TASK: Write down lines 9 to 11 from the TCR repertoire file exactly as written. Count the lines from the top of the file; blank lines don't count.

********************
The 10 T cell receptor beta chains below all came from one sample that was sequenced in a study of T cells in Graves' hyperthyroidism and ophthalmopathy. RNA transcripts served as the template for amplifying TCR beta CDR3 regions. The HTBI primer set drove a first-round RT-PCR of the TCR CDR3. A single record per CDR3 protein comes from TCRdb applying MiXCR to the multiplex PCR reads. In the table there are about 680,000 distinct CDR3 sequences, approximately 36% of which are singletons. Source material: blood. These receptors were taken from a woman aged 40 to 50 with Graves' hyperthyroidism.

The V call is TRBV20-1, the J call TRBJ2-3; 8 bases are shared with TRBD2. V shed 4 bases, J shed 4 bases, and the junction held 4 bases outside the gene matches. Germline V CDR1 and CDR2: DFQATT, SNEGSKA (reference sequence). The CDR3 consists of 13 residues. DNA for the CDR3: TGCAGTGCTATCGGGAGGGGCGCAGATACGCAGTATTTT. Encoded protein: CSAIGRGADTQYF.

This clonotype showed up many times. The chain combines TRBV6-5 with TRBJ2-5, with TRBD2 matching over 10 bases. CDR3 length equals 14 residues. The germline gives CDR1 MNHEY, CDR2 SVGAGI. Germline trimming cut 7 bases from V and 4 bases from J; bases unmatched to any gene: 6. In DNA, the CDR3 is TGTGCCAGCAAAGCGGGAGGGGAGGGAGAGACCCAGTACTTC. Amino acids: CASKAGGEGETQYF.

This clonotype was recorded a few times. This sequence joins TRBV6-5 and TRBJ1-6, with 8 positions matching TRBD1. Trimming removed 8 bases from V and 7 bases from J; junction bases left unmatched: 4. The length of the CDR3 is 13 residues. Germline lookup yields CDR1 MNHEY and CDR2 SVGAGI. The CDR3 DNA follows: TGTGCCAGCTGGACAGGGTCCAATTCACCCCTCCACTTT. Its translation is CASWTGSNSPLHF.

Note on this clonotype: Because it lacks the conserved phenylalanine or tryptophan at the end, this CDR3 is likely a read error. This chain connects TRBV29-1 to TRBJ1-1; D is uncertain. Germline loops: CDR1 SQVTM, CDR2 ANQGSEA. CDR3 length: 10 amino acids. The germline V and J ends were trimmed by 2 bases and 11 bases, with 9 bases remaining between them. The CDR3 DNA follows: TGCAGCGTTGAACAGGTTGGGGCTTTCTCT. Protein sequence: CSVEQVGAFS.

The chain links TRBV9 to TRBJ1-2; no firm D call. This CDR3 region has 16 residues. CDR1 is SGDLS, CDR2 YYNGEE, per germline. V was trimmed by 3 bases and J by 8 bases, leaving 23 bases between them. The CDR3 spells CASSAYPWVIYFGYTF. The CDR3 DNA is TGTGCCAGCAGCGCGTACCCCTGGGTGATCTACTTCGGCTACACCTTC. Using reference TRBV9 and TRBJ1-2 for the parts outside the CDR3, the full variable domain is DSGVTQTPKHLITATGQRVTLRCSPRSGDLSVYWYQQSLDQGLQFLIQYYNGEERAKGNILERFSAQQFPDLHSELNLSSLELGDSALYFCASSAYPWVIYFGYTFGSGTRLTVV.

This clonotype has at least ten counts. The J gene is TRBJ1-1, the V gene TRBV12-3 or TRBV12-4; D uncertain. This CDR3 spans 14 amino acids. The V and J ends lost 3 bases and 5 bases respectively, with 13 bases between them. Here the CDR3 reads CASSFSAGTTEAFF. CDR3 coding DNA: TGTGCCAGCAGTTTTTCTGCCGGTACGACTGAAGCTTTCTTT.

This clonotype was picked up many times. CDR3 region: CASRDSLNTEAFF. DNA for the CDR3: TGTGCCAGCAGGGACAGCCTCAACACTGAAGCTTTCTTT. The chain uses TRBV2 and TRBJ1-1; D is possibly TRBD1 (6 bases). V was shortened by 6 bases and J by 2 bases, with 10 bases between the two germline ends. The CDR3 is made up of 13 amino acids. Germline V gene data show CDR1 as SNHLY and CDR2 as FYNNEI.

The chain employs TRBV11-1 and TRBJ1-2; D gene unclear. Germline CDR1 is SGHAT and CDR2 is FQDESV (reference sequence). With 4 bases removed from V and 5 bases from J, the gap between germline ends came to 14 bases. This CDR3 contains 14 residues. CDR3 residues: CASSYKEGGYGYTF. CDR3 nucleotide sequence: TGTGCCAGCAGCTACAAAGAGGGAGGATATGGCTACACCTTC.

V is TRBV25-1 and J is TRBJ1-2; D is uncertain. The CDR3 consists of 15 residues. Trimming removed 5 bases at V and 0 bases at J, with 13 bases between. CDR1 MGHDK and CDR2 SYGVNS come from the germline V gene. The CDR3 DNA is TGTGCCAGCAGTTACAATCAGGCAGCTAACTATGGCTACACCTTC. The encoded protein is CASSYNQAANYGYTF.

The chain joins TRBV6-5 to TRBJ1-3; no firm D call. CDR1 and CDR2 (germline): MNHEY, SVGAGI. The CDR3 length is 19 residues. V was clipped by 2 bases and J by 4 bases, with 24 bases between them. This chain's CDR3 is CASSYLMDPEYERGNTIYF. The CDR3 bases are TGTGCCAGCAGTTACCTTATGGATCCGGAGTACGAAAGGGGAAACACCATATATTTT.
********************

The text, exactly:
The chain employs TRBV11-1 and TRBJ1-2; D gene unclear. Germline CDR1 is SGHAT and CDR2 is FQDESV (reference sequence). With 4 bases removed from V and 5 bases from J, the gap between germline ends came to 14 bases. This CDR3 contains 14 residues. CDR3 residues: CASSYKEGGYGYTF. CDR3 nucleotide sequence: TGTGCCAGCAGCTACAAAGAGGGAGGATATGGCTACACCTTC.

V is TRBV25-1 and J is TRBJ1-2; D is uncertain. The CDR3 consists of 15 residues. Trimming removed 5 bases at V and 0 bases at J, with 13 bases between. CDR1 MGHDK and CDR2 SYGVNS come from the germline V gene. The CDR3 DNA is TGTGCCAGCAGTTACAATCAGGCAGCTAACTATGGCTACACCTTC. The encoded protein is CASSYNQAANYGYTF.

The chain joins TRBV6-5 to TRBJ1-3; no firm D call. CDR1 and CDR2 (germline): MNHEY, SVGAGI. The CDR3 length is 19 residues. V was clipped by 2 bases and J by 4 bases, with 24 bases between them. This chain's CDR3 is CASSYLMDPEYERGNTIYF. The CDR3 bases are TGTGCCAGCAGTTACCTTATGGATCCGGAGTACGAAAGGGGAAACACCATATATTTT.